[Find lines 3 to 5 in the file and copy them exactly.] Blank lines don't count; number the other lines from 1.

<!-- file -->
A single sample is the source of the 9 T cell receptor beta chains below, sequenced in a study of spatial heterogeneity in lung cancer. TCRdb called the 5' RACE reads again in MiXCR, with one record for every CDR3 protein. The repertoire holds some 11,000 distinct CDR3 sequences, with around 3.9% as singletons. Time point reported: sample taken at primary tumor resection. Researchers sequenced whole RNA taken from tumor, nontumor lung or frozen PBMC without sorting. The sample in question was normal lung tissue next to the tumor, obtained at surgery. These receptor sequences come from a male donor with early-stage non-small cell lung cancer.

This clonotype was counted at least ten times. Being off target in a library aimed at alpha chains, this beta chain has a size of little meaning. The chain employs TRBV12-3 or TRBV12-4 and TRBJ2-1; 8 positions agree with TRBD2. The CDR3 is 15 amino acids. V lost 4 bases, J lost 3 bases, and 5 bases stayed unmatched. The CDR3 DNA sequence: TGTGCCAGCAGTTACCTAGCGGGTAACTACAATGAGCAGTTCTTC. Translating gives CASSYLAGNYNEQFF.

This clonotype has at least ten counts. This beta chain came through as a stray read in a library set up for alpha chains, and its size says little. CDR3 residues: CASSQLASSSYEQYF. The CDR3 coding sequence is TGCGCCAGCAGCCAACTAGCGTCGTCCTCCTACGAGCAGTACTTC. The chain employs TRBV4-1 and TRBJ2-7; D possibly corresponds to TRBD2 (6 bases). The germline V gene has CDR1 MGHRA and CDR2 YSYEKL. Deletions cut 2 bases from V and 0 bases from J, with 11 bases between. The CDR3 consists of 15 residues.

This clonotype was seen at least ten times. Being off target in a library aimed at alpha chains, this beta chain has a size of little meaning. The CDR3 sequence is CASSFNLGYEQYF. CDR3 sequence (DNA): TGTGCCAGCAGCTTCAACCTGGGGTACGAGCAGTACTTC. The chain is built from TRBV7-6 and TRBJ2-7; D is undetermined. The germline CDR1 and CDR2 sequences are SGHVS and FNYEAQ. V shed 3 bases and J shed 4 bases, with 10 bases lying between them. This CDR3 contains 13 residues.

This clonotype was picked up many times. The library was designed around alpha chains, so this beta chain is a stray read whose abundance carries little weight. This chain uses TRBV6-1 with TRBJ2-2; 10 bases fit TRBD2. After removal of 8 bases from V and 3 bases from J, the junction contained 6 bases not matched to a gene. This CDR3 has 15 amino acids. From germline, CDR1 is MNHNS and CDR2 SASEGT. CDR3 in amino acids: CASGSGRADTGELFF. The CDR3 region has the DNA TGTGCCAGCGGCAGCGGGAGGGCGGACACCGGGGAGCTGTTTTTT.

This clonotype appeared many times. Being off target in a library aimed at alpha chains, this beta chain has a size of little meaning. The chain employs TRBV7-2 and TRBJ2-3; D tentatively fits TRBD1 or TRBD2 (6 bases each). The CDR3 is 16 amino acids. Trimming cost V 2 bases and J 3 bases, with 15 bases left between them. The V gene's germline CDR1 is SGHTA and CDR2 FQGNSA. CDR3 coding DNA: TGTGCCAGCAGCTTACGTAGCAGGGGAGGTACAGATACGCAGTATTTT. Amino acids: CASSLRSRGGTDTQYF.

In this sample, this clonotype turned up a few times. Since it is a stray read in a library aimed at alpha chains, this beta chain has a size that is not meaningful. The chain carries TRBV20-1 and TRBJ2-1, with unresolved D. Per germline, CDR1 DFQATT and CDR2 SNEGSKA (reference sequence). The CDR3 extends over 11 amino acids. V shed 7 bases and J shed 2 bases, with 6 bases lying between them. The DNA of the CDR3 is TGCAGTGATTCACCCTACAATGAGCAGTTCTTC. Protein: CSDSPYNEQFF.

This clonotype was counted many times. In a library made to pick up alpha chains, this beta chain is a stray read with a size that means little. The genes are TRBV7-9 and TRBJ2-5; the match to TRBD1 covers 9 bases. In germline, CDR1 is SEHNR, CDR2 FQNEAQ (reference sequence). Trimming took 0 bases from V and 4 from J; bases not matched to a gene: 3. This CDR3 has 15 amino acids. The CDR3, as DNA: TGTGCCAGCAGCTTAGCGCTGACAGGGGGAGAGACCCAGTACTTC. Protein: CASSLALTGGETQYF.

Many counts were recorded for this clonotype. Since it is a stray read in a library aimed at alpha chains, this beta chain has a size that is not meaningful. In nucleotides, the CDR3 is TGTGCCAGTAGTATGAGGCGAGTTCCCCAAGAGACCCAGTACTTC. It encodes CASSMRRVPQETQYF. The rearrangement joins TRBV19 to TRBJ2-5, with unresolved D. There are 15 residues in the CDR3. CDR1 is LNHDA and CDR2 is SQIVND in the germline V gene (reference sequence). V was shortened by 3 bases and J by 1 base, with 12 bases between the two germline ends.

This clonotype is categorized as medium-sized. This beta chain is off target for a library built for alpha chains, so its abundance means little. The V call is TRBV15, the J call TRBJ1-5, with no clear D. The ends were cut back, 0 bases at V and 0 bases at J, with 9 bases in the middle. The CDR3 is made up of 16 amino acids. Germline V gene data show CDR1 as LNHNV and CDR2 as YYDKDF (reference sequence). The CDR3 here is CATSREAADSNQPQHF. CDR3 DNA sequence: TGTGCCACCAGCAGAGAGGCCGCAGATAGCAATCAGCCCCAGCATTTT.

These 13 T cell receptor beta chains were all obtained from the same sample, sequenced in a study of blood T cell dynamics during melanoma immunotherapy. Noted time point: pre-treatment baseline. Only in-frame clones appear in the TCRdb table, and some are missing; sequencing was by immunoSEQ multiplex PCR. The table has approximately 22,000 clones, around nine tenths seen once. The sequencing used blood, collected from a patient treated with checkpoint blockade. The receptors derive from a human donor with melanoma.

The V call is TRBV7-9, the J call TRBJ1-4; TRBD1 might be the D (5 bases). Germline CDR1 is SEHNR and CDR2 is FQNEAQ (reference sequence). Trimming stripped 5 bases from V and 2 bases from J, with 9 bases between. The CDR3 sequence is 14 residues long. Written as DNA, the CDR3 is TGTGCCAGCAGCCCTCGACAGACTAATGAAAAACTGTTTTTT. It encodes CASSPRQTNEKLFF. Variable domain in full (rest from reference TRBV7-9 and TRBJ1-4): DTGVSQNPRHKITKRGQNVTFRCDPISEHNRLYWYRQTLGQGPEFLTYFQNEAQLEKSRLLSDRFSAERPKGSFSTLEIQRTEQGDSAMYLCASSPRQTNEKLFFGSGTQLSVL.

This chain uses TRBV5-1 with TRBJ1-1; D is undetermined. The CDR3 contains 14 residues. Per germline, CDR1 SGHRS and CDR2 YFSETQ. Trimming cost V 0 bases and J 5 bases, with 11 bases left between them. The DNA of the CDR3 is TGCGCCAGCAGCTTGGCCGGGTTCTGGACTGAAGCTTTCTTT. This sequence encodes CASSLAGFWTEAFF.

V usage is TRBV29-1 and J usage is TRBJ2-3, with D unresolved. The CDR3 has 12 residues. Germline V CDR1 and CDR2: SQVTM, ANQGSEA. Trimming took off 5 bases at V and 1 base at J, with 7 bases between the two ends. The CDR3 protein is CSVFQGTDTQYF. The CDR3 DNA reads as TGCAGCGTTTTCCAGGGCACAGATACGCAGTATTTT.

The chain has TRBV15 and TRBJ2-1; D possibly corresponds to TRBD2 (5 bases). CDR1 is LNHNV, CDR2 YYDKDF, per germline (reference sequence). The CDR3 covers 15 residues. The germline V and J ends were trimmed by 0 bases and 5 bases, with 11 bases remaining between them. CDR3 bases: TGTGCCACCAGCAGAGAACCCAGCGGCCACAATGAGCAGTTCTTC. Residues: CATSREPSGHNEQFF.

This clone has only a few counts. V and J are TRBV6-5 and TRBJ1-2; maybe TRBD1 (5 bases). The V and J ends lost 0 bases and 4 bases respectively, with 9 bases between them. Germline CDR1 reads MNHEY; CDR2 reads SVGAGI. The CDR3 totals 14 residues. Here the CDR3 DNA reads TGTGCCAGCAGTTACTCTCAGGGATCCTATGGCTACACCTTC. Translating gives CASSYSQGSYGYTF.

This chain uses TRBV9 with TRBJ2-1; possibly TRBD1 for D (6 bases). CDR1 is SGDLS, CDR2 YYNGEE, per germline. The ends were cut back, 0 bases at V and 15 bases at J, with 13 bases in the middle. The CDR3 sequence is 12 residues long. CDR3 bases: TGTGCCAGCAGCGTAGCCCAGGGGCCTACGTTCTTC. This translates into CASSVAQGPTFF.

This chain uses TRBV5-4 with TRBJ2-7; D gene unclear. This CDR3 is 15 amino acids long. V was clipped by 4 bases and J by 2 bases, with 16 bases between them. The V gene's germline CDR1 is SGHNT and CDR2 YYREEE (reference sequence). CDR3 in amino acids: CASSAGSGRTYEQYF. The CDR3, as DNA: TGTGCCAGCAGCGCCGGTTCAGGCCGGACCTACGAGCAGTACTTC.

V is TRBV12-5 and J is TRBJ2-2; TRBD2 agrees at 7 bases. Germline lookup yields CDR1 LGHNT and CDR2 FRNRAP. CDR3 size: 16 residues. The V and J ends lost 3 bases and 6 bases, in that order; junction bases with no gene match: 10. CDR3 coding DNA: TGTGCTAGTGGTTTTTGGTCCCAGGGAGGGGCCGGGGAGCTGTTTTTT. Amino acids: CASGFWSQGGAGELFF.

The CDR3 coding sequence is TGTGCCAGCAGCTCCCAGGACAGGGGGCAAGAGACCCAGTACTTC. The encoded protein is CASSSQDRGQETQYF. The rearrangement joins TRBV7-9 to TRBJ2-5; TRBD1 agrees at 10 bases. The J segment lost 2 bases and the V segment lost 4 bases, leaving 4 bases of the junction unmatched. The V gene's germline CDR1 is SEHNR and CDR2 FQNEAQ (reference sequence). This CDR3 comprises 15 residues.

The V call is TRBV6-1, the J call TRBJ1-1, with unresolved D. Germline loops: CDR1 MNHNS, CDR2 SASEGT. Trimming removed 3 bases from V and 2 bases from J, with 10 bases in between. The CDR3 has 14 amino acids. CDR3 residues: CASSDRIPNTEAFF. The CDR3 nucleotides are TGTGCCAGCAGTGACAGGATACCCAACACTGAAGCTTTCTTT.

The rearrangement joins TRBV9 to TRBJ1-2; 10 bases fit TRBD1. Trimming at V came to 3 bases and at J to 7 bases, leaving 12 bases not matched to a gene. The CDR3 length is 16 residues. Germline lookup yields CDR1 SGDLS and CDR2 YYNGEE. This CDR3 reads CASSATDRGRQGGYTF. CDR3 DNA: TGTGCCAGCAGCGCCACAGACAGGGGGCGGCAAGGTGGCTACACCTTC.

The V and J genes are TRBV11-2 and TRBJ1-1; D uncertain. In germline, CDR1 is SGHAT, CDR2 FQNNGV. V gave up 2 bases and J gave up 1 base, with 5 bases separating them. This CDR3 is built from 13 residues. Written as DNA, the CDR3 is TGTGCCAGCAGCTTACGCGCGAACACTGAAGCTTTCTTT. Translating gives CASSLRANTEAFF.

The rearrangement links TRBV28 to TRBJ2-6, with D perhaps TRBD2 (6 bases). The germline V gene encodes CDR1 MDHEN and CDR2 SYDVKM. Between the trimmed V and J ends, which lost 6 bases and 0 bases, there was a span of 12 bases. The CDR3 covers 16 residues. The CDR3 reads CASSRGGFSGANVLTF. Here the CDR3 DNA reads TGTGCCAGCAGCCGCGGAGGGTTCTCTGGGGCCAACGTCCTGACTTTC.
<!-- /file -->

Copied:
This clonotype has at least ten counts. This beta chain came through as a stray read in a library set up for alpha chains, and its size says little. CDR3 residues: CASSQLASSSYEQYF. The CDR3 coding sequence is TGCGCCAGCAGCCAACTAGCGTCGTCCTCCTACGAGCAGTACTTC. The chain employs TRBV4-1 and TRBJ2-7; D possibly corresponds to TRBD2 (6 bases). The germline V gene has CDR1 MGHRA and CDR2 YSYEKL. Deletions cut 2 bases from V and 0 bases from J, with 11 bases between. The CDR3 consists of 15 residues.

This clonotype was seen at least ten times. Being off target in a library aimed at alpha chains, this beta chain has a size of little meaning. The CDR3 sequence is CASSFNLGYEQYF. CDR3 sequence (DNA): TGTGCCAGCAGCTTCAACCTGGGGTACGAGCAGTACTTC. The chain is built from TRBV7-6 and TRBJ2-7; D is undetermined. The germline CDR1 and CDR2 sequences are SGHVS and FNYEAQ. V shed 3 bases and J shed 4 bases, with 10 bases lying between them. This CDR3 contains 13 residues.

This clonotype was picked up many times. The library was designed around alpha chains, so this beta chain is a stray read whose abundance carries little weight. This chain uses TRBV6-1 with TRBJ2-2; 10 bases fit TRBD2. After removal of 8 bases from V and 3 bases from J, the junction contained 6 bases not matched to a gene. This CDR3 has 15 amino acids. From germline, CDR1 is MNHNS and CDR2 SASEGT. CDR3 in amino acids: CASGSGRADTGELFF. The CDR3 region has the DNA TGTGCCAGCGGCAGCGGGAGGGCGGACACCGGGGAGCTGTTTTTT.